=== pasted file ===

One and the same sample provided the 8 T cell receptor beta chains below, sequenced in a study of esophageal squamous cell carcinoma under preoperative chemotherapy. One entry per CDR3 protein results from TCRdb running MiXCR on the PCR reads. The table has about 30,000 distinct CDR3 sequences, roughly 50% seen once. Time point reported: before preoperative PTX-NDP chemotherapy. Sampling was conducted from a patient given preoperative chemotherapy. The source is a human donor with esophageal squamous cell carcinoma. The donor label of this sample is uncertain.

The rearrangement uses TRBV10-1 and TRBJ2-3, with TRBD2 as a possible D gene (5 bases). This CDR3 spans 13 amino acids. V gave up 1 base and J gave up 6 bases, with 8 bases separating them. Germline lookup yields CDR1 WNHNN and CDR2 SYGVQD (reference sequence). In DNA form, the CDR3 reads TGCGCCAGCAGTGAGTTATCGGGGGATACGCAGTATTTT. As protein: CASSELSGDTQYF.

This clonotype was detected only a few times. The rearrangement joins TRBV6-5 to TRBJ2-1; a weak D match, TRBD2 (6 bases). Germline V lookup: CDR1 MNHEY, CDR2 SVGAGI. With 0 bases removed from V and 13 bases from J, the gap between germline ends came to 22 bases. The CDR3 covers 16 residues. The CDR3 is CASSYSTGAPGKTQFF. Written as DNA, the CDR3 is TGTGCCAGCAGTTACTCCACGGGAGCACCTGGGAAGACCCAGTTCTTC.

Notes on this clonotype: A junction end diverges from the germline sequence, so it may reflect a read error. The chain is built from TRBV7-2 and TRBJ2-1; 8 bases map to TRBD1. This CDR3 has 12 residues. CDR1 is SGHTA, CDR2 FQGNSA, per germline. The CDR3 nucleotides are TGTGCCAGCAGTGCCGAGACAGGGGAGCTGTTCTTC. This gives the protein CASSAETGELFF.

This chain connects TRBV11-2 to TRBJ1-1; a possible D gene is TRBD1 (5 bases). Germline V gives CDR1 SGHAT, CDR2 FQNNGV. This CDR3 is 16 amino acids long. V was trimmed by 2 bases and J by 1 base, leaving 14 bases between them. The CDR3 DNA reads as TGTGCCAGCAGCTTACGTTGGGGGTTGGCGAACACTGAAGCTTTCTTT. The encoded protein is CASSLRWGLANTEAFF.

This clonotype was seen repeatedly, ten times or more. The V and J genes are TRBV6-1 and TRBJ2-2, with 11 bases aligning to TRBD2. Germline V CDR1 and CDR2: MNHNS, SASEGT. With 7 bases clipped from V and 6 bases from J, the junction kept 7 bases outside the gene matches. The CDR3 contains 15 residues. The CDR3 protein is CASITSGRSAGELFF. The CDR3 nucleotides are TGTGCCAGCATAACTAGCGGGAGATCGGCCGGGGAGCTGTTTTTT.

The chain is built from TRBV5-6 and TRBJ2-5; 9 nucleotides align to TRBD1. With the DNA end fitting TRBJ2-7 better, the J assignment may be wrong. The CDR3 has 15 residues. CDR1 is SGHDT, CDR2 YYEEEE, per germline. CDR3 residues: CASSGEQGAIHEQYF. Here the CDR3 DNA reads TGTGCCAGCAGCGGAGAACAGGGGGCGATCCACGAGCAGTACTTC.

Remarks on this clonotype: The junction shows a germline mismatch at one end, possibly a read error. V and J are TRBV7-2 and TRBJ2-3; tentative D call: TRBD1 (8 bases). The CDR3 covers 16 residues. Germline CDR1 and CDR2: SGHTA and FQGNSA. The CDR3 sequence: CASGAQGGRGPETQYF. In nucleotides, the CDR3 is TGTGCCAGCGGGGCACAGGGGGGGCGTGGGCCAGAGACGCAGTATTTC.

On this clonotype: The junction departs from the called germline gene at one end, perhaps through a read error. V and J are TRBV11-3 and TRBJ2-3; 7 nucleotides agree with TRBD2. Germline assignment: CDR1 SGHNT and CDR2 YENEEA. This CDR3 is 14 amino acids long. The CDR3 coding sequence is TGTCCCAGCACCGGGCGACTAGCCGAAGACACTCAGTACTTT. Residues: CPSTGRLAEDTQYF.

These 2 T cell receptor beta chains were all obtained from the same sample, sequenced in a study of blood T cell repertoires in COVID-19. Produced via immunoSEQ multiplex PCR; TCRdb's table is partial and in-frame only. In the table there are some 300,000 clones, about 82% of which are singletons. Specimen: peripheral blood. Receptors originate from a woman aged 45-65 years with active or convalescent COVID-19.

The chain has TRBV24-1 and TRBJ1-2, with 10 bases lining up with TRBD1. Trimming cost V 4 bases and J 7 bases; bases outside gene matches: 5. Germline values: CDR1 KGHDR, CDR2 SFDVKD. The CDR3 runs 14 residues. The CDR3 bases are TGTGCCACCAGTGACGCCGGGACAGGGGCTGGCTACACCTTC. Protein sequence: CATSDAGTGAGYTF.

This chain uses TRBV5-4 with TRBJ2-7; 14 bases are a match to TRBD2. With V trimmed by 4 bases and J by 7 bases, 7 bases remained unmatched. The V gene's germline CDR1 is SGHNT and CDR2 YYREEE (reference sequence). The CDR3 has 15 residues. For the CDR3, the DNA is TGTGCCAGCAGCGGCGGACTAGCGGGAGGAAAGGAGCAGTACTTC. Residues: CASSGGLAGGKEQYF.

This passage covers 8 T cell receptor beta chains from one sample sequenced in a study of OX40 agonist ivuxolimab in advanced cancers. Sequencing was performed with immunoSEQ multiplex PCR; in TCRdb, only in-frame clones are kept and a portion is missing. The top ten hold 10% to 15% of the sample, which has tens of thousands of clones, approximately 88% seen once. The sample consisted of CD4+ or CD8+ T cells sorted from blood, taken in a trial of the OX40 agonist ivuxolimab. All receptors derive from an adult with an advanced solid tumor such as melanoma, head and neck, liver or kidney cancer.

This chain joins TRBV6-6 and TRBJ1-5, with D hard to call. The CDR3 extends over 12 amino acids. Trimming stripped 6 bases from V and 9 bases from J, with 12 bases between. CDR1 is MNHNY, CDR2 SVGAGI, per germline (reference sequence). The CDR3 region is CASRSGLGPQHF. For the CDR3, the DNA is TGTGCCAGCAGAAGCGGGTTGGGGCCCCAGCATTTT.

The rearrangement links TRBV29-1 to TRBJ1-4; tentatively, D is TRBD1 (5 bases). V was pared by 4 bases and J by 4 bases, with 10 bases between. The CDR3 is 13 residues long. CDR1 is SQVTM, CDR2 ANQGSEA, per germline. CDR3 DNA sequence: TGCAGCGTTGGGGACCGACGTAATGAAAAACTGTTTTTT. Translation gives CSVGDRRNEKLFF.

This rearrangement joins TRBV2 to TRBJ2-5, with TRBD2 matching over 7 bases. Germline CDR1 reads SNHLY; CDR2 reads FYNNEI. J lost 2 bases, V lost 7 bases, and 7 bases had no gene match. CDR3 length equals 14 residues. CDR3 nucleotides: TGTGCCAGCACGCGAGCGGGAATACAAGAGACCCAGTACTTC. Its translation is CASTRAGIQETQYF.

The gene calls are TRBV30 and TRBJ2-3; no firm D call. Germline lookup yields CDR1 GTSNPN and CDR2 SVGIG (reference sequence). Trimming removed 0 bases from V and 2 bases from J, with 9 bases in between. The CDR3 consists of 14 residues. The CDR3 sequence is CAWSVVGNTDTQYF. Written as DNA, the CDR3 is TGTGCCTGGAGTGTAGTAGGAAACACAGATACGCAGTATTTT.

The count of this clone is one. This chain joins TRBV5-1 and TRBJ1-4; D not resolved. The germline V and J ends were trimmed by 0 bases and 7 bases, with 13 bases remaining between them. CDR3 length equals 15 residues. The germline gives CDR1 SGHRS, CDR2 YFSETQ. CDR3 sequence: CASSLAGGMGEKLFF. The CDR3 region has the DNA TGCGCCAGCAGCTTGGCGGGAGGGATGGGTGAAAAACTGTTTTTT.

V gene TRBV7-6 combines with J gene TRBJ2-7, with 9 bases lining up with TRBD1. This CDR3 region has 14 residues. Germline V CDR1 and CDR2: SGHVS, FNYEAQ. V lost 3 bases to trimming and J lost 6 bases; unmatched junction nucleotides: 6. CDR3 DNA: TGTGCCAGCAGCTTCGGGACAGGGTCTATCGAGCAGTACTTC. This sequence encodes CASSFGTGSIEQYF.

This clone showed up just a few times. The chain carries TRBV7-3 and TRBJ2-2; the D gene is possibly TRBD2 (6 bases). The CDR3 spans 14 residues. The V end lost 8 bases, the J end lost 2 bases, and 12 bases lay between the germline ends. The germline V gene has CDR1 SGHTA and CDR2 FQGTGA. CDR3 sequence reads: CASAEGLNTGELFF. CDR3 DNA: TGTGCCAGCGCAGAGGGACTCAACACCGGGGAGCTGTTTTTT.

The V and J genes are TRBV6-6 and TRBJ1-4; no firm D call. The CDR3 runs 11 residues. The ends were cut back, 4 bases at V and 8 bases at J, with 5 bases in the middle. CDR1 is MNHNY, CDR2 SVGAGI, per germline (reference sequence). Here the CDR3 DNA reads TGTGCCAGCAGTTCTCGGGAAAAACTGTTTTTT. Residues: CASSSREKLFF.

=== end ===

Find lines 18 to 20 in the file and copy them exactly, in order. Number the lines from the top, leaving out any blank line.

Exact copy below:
The count of this clone is one. This chain joins TRBV5-1 and TRBJ1-4; D not resolved. The germline V and J ends were trimmed by 0 bases and 7 bases, with 13 bases remaining between them. CDR3 length equals 15 residues. The germline gives CDR1 SGHRS, CDR2 YFSETQ. CDR3 sequence: CASSLAGGMGEKLFF. The CDR3 region has the DNA TGCGCCAGCAGCTTGGCGGGAGGGATGGGTGAAAAACTGTTTTTT.

V gene TRBV7-6 combines with J gene TRBJ2-7, with 9 bases lining up with TRBD1. This CDR3 region has 14 residues. Germline V CDR1 and CDR2: SGHVS, FNYEAQ. V lost 3 bases to trimming and J lost 6 bases; unmatched junction nucleotides: 6. CDR3 DNA: TGTGCCAGCAGCTTCGGGACAGGGTCTATCGAGCAGTACTTC. This sequence encodes CASSFGTGSIEQYF.

This clone showed up just a few times. The chain carries TRBV7-3 and TRBJ2-2; the D gene is possibly TRBD2 (6 bases). The CDR3 spans 14 residues. The V end lost 8 bases, the J end lost 2 bases, and 12 bases lay between the germline ends. The germline V gene has CDR1 SGHTA and CDR2 FQGTGA. CDR3 sequence reads: CASAEGLNTGELFF. CDR3 DNA: TGTGCCAGCGCAGAGGGACTCAACACCGGGGAGCTGTTTTTT.